Restaurant etiquette

Restaurant Etiquette In Lanzarote

These aren’t hard and fast rules, but here are some tips for anyone who chooses to observe the correct restaurant etiquette in Lanzarote, or indeed, anywhere in Spain.

Don’t grab a table

You shouldn’t just sit down at a table, inside or outside a restaurant, and it’s considered rude to start re-arranging tables and chairs to suit your party size.

Instead, say hello, signal a member of staff, tell them how many people are in your party, and they will select an appropriate table and, if necessary, move two or more together for you.

It’s common for people on adjacent tables to say “Buenos dias” when you are seated and to wish you “¡Buen provecho!” when your food arrives.

Wear clothes

Chaps – topless is never good in a restaurant, and ladies – you should put something on over your bikini or swimsuit.


It’s considered bad luck to put handbags on the floor, and some restaurants will even provide a basket to put them in. It’s perfectly normal to put them on a spare chair at your table.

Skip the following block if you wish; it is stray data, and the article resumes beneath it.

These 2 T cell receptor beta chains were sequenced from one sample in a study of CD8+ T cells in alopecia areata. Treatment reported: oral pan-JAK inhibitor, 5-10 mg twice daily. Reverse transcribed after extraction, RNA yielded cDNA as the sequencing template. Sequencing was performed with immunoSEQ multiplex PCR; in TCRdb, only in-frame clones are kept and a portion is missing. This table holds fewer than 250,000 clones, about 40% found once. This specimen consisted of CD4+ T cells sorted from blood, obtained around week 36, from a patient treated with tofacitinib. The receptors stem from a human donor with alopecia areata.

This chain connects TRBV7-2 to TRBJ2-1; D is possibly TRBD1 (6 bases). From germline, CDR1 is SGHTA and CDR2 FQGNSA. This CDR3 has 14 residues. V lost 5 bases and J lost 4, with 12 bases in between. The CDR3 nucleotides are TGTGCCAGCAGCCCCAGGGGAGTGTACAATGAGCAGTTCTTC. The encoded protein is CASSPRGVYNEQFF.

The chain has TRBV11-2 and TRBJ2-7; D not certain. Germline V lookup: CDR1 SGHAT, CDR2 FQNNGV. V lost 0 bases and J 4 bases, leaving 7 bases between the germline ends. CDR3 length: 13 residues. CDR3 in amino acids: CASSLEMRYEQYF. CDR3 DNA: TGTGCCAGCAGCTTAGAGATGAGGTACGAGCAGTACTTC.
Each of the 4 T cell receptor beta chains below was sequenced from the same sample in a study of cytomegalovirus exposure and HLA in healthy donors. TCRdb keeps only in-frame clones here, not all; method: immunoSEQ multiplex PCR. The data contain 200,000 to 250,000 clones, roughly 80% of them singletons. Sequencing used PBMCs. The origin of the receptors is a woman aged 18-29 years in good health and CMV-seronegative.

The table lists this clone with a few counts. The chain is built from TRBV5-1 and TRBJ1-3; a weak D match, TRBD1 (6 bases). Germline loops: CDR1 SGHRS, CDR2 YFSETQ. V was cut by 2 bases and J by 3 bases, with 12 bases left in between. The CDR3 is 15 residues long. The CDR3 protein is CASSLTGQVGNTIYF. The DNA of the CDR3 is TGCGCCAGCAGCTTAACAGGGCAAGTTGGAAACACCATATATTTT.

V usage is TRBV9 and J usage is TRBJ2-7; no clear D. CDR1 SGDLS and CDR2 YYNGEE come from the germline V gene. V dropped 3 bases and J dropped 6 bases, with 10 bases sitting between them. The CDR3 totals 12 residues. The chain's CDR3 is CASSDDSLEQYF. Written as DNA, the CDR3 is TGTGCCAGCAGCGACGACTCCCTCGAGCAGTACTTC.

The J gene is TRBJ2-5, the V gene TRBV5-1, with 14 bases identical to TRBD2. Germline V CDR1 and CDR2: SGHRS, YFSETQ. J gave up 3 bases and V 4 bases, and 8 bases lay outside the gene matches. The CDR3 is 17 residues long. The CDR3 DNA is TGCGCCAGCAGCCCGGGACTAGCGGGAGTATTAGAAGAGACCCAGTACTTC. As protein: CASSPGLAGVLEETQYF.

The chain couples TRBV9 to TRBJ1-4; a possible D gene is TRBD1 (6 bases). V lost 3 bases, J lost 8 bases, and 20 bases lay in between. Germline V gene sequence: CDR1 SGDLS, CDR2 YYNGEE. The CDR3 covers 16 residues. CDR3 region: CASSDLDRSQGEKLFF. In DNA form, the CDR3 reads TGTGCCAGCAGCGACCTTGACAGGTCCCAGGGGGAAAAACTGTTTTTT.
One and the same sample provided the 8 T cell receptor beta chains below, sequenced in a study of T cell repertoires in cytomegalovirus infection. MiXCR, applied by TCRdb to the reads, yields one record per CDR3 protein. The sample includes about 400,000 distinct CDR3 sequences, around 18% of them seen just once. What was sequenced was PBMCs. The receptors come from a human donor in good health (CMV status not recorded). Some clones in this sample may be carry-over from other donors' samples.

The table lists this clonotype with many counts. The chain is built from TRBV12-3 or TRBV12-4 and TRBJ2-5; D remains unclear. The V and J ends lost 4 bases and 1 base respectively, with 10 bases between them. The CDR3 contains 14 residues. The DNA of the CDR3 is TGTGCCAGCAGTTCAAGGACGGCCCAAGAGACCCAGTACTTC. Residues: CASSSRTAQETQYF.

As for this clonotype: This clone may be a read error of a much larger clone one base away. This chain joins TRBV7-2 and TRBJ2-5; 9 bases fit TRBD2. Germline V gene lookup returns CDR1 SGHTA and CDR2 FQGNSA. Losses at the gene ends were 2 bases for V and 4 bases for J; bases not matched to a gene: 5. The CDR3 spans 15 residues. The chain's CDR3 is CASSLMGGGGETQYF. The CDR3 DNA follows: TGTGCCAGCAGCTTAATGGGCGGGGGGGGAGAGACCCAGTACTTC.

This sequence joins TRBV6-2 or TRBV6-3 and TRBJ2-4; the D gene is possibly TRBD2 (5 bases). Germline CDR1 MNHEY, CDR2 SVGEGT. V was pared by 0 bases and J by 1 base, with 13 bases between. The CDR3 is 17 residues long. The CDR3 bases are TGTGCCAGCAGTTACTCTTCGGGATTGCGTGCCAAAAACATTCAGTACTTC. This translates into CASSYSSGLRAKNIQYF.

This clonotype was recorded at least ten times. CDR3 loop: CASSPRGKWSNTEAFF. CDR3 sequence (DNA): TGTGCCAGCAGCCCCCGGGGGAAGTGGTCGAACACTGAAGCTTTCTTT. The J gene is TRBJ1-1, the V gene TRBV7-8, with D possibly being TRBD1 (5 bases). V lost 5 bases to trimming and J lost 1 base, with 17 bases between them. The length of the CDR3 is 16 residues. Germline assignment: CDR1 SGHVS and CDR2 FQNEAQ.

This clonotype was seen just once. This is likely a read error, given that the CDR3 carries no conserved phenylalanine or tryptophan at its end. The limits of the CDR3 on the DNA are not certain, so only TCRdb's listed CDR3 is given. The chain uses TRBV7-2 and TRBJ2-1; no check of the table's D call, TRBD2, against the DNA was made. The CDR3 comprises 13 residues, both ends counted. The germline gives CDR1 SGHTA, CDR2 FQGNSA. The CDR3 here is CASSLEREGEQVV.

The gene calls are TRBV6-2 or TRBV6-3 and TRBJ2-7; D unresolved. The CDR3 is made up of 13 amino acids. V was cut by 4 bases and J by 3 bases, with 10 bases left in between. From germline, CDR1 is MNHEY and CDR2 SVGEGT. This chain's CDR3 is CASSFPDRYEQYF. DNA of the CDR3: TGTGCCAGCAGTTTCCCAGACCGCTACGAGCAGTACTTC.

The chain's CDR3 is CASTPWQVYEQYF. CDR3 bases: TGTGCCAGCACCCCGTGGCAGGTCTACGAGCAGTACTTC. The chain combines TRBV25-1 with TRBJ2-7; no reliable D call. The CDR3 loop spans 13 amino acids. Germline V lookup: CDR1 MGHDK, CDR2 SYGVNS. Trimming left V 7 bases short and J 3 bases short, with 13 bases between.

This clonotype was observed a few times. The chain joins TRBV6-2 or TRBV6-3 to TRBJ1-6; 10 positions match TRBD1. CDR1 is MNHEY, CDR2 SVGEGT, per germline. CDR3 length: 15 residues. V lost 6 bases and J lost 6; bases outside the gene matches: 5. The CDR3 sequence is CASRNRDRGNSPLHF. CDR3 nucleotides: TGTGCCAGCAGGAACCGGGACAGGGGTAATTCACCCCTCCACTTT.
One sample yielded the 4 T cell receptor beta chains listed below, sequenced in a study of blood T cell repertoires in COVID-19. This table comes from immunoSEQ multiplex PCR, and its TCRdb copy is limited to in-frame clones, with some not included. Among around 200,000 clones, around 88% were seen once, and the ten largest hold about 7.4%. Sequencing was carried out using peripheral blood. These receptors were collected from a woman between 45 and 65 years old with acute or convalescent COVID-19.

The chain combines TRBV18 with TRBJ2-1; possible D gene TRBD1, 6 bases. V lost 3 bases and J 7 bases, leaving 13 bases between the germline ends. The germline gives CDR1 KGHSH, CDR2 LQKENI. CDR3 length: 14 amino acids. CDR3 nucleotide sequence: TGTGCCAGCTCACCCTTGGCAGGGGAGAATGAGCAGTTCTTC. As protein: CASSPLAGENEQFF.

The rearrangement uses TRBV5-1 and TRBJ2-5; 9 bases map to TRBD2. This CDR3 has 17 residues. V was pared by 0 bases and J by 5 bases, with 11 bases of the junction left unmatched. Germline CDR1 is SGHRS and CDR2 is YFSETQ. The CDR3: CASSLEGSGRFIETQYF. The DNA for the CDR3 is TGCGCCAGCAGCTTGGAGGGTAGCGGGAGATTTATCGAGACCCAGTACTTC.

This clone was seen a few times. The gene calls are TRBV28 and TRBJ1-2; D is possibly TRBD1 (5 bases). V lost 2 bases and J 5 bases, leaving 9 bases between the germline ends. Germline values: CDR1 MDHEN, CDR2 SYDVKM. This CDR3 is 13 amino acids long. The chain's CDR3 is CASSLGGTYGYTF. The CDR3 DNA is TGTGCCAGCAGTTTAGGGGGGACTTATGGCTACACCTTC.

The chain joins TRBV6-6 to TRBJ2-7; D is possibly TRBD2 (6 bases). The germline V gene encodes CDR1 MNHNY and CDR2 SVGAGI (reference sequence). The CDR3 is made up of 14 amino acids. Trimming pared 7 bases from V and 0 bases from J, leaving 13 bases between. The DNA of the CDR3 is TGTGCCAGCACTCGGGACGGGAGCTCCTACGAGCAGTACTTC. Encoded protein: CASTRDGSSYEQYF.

Be ready for the drinks order

When the waiting staff bring you the menu, they will usually ask what drinks you would like straight away, so be ready for them.

Be assertive

Waiting staff here tend to manage many tables, so they will often be rushing around. Don’t rely on them regularly checking in to see how things are going and if need more drinks or food. If you can’t catch their eye with a wave, feel free to draw their attention with a “¡Perdón!”

Sharing is normal

Many dishes on menus here are designed for sharing, and often, people will choose to order several dishes, “Para picar” or “Para compartir,” and the staff will place the food in the centre of the table and give everyone a small plate.

You have to ask for the bill

It’s considered rude in Spain to bring the bill unasked, so it won’t just arrive. You will have to ask for it. The period after everyone has eaten is time to enjoy a natter, maybe have a few more drinks, and let the food go down.


Unlike the United States, for example, there are no hard and fast rules about tipping in Spain, and some people choose not to tip at all. For sure, if the service has been poor, don’t tip, but if it’s been good, 5% is typical and if exceptional, 10%.

And there you have it, our tips for restaurant etiquette here in Lanzarote!

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